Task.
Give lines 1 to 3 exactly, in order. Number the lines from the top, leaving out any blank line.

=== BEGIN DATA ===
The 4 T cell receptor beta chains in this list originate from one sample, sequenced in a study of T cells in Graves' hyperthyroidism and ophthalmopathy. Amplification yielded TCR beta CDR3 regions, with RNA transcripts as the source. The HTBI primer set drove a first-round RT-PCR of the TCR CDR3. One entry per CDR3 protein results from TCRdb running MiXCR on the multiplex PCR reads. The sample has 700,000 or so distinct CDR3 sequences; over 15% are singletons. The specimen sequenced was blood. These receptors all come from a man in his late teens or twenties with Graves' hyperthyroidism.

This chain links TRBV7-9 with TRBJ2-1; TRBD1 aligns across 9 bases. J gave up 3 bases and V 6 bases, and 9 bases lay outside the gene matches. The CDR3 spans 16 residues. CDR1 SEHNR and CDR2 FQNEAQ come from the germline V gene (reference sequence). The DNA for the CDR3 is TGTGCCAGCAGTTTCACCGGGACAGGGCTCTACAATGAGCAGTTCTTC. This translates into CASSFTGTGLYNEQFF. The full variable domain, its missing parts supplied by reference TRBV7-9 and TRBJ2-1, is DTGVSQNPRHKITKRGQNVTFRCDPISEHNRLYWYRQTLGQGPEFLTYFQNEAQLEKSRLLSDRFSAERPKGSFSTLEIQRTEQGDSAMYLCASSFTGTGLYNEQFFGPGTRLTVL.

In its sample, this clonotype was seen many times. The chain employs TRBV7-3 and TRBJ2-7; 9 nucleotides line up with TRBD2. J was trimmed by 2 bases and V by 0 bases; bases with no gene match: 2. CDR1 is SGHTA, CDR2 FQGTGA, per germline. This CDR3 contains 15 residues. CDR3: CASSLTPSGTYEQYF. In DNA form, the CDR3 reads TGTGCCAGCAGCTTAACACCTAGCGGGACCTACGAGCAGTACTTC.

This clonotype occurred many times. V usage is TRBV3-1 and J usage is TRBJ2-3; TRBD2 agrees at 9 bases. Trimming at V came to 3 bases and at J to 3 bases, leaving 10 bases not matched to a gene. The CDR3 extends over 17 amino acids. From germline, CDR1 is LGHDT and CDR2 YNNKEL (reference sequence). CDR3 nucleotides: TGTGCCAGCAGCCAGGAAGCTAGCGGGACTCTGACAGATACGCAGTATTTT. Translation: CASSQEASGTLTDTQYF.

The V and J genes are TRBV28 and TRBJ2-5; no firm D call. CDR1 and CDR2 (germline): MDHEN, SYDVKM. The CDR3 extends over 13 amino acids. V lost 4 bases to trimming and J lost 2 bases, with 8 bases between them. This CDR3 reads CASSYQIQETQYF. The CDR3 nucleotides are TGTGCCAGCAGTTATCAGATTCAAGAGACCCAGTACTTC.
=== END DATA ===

The 4 T cell receptor beta chains in this list originate from one sample, sequenced in a study of T cells in Graves' hyperthyroidism and ophthalmopathy. Amplification yielded TCR beta CDR3 regions, with RNA transcripts as the source. The HTBI primer set drove a first-round RT-PCR of the TCR CDR3. One entry per CDR3 protein results from TCRdb running MiXCR on the multiplex PCR reads. The sample has 700,000 or so distinct CDR3 sequences; over 15% are singletons. The specimen sequenced was blood. These receptors all come from a man in his late teens or twenties with Graves' hyperthyroidism.

This chain links TRBV7-9 with TRBJ2-1; TRBD1 aligns across 9 bases. J gave up 3 bases and V 6 bases, and 9 bases lay outside the gene matches. The CDR3 spans 16 residues. CDR1 SEHNR and CDR2 FQNEAQ come from the germline V gene (reference sequence). The DNA for the CDR3 is TGTGCCAGCAGTTTCACCGGGACAGGGCTCTACAATGAGCAGTTCTTC. This translates into CASSFTGTGLYNEQFF. The full variable domain, its missing parts supplied by reference TRBV7-9 and TRBJ2-1, is DTGVSQNPRHKITKRGQNVTFRCDPISEHNRLYWYRQTLGQGPEFLTYFQNEAQLEKSRLLSDRFSAERPKGSFSTLEIQRTEQGDSAMYLCASSFTGTGLYNEQFFGPGTRLTVL.

In its sample, this clonotype was seen many times. The chain employs TRBV7-3 and TRBJ2-7; 9 nucleotides line up with TRBD2. J was trimmed by 2 bases and V by 0 bases; bases with no gene match: 2. CDR1 is SGHTA, CDR2 FQGTGA, per germline. This CDR3 contains 15 residues. CDR3: CASSLTPSGTYEQYF. In DNA form, the CDR3 reads TGTGCCAGCAGCTTAACACCTAGCGGGACCTACGAGCAGTACTTC.